I served this chicken with a hearty whole-wheat roll a big salad of mesclun and grated radish and carrots.

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Somehow when you combine a few ingredients and a few spices from the pantry in a Dutch oven, you can get a dish that is much greater than the sum of its parts:  it comes out golden brown, with its own sauce and a blend of flavors that are comforting and tangy and potentially a little exotic.  I call this version Golden Chicken.  It has dried apricots and  mushrooms, and it’s delicious served over a good rice blend, quinoa, rice pilaf, or whole-wheat couscous.  All of the ingredients work seasonally too, since dried fruit is every season.

serves 2-4

Spice blend:

  • two pinches each of paprika and cayenne pepper (ground fine)
  • one pinch each of salt, freshly ground black pepper, allspice, cinnamon, coriander, turmeric, and cumin–you can use more or less depending on how you like the spice, but just remember to go light with the allspice.

The Rest of the Ingredients:

  • 2 chicken leg quarters, whole or cut into drumstick and thigh (or 4 chicken thighs, two chicken breasts, each cut in half, etc.)
  • olive oil
  • 1 medium sweet yellow onion, quartered and cut into thin wedges
  • 8 dried apricots
  • 8 portobellini mushrooms, quartered
  • 1 heaping tablespoon of potato flour
  • scant half cup dry white wine (pour a half cup, take a sip, and call it scant!).  Option:  If you do not drink alcoholic beverages, you can mix half white grape juice with half apple cider vinegar for a similar flavor–that is, 1/4 cup of each.

Begin by heating a 2-quart cast iron Dutch oven over medium high heat.  Sprinkle the spices on the chicken on both sides.  Add just enough olive oil to the Dutch oven to coat the bottom lightly, and put in the chicken, skin side down.  Brown well and then turn to brown the other side.

Add the onions, wedges broken up.  Put about half of the onions under the chicken and about half on top.  Let the onion cook a few minutes while you cut the apricots into halves or quarters, depending on size.  Now turn off the heat and add the apricot pieces on top of the chicken and onions.  Sprinkle the potato flour on the dish. Now pour on the wine, making sure to use it to wash off any flour that is unattractively sprinkled.  Toss on the mushrooms too. Bake at 325-350 degrees for about 40 minutes, or until the internal temperature of the chicken is 165 degrees.  If you want, toast some almonds for garnish.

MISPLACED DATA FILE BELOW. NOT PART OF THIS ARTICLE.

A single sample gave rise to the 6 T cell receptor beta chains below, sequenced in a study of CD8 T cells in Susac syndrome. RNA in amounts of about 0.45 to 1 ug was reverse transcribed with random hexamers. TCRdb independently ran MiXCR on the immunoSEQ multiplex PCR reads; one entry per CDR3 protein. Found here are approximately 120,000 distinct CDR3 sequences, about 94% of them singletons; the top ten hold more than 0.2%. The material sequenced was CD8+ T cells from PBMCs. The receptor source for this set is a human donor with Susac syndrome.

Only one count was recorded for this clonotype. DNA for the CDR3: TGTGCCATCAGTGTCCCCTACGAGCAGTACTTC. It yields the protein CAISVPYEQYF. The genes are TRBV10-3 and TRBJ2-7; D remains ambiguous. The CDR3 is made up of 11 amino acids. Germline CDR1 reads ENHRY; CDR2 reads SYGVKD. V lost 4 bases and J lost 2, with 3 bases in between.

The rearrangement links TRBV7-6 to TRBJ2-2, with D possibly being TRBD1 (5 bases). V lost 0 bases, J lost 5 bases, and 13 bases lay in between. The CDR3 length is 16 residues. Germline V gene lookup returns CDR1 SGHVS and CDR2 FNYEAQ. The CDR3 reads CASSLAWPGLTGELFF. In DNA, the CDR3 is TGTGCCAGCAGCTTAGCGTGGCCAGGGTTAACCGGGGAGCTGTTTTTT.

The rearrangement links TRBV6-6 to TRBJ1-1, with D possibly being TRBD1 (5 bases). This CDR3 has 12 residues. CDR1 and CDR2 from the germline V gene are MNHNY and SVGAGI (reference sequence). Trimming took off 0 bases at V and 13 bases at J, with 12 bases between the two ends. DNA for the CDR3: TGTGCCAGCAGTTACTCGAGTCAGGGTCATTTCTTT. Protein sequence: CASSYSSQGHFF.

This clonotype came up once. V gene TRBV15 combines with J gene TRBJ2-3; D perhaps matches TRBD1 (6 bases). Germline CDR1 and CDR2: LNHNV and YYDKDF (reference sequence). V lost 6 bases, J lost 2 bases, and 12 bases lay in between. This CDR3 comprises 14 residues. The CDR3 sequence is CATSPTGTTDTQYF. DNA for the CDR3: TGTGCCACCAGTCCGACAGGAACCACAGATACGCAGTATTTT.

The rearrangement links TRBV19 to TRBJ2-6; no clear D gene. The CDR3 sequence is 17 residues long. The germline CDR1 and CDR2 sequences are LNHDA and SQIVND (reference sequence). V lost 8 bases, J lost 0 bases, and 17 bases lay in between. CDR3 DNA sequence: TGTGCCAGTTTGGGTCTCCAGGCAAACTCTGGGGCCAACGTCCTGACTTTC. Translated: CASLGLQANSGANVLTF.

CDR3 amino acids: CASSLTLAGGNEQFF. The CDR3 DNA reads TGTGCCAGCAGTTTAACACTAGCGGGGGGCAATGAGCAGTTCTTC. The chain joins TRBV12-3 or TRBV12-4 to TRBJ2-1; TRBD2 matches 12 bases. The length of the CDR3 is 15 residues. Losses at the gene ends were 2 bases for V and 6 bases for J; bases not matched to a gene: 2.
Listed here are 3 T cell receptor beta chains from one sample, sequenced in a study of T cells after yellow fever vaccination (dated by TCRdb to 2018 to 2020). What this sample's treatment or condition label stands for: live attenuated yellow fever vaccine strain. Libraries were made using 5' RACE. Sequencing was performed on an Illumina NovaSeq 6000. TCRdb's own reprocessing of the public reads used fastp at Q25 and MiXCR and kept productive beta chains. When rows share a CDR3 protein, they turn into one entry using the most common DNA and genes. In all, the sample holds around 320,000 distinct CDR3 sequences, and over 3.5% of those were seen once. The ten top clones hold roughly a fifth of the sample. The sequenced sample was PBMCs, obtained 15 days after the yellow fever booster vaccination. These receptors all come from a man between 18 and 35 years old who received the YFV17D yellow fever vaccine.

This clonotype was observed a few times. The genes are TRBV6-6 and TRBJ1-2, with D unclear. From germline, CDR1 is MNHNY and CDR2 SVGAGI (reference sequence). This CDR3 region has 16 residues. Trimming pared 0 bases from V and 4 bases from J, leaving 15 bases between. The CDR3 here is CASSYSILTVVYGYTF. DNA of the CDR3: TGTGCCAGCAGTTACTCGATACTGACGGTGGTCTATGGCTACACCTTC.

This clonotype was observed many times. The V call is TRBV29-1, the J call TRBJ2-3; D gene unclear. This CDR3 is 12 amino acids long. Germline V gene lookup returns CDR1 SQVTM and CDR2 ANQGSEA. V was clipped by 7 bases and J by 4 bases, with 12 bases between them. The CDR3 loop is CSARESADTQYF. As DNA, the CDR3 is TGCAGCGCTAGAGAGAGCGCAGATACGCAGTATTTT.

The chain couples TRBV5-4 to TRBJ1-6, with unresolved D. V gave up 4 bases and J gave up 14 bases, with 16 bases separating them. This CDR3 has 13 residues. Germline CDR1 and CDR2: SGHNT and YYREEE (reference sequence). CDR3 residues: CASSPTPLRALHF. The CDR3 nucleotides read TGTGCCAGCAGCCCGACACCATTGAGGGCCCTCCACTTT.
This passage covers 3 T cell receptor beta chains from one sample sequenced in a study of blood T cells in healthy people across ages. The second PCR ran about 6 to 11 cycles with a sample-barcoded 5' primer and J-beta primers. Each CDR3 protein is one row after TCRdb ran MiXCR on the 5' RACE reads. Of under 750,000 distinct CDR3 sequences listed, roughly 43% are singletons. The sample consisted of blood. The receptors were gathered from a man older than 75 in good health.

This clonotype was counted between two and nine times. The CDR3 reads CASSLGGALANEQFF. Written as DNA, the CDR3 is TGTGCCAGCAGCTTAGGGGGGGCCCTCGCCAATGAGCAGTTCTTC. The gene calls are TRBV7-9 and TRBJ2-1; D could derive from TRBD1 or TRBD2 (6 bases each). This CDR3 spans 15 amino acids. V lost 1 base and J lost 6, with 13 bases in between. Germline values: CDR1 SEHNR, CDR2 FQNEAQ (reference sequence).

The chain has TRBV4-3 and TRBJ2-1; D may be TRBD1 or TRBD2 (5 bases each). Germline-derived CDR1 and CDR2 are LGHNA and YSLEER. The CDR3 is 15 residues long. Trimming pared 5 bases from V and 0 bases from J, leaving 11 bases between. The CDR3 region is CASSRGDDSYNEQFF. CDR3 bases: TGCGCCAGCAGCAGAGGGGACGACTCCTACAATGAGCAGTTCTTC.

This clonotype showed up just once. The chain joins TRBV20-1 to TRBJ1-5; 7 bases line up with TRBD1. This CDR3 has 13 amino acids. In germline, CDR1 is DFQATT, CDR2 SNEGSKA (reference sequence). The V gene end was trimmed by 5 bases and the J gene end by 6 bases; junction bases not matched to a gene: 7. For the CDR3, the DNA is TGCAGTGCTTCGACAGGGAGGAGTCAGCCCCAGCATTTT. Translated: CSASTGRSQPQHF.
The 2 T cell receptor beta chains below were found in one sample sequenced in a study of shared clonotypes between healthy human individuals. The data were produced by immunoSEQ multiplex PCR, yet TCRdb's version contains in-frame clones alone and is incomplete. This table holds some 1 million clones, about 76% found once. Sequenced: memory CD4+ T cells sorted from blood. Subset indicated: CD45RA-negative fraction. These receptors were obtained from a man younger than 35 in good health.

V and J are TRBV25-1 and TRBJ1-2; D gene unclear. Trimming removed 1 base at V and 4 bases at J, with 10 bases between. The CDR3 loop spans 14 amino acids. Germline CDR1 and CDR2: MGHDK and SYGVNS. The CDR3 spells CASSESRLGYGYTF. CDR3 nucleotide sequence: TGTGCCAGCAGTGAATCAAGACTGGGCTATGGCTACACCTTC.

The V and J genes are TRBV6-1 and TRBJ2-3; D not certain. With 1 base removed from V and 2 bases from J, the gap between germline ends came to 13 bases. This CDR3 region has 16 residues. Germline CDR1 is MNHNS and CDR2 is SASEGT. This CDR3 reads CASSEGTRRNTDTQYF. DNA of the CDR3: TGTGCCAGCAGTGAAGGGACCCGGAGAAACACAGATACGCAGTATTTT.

Mmmmmmmm.  Here’s the chicken, out of the oven.

I like to serve this chicken and its fruity, mushroomy golden sauce over a nice rice blend, like brown rice with wild rice.  You can make your own blend or buy one like Lundberg’s. (They are not paying me.  They don’t even know who I am, but they do grow good rice.) If you serve rice with beans, you can increase your protein from veggie sources and eat less chicken.No, I did not overcook the beans.  They’re wax beans.  Mmmmmmmm.

This dish is perfect for families that want to branch out from traditional chicken.  Not counting the rice, it’s an easy one-dish meal that even the younger family members can make.  If you’re cooking with kids, let them try the spices before they add them to the blend and decide which ones they want to include.

Camping Dutch Oven Directions (2-quart Dutch oven)

I made this recipe on the stove top this time, but you can also take it camping.  Follow the directions above, but start out with 5-6 coals on the bottom only, to brown the chicken on both sides.  Then add in the rest of the ingredients (taking care to put half the onions on the bottom, as noted above, to prevent the chicken from burning), put on the lid, and add 7-9 coals to the top.  You’ll need to rotate the whole Dutch oven a quarter turn every 10-15 minutes and the top a quarter turn every 10-15 minutes to avoid hot spots.  Remember, the number of coals you’ll need and your cook time will be dependent on your coals; they’re not all created equal. Do you need a beginner camping Dutch oven recipe first?  Try this one.

Copyright 2010 Ozarkhomesteader.  Short excerpts with full URL link and attribution to Ozarkhomesteader are welcome.  Please contact me for permission to use photographs.